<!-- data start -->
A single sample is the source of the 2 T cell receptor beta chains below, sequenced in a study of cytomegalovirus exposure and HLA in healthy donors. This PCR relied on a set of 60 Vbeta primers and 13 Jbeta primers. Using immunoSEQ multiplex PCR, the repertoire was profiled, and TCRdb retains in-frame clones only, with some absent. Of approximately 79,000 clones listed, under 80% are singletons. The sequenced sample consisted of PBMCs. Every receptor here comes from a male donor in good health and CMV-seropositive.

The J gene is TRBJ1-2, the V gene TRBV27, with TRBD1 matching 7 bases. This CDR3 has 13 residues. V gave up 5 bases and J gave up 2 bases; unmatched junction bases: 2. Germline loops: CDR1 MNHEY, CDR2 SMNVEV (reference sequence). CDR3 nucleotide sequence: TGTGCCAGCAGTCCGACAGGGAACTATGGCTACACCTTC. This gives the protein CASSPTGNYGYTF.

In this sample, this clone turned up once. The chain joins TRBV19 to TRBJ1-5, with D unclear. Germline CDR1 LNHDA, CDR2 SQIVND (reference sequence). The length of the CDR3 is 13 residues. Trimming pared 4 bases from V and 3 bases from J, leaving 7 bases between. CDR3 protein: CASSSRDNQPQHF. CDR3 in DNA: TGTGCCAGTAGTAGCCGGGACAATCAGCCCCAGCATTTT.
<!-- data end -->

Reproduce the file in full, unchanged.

A single sample is the source of the 2 T cell receptor beta chains below, sequenced in a study of cytomegalovirus exposure and HLA in healthy donors. This PCR relied on a set of 60 Vbeta primers and 13 Jbeta primers. Using immunoSEQ multiplex PCR, the repertoire was profiled, and TCRdb retains in-frame clones only, with some absent. Of approximately 79,000 clones listed, under 80% are singletons. The sequenced sample consisted of PBMCs. Every receptor here comes from a male donor in good health and CMV-seropositive.

The J gene is TRBJ1-2, the V gene TRBV27, with TRBD1 matching 7 bases. This CDR3 has 13 residues. V gave up 5 bases and J gave up 2 bases; unmatched junction bases: 2. Germline loops: CDR1 MNHEY, CDR2 SMNVEV (reference sequence). CDR3 nucleotide sequence: TGTGCCAGCAGTCCGACAGGGAACTATGGCTACACCTTC. This gives the protein CASSPTGNYGYTF.

In this sample, this clone turned up once. The chain joins TRBV19 to TRBJ1-5, with D unclear. Germline CDR1 LNHDA, CDR2 SQIVND (reference sequence). The length of the CDR3 is 13 residues. Trimming pared 4 bases from V and 3 bases from J, leaving 7 bases between. CDR3 protein: CASSSRDNQPQHF. CDR3 in DNA: TGTGCCAGTAGTAGCCGGGACAATCAGCCCCAGCATTTT.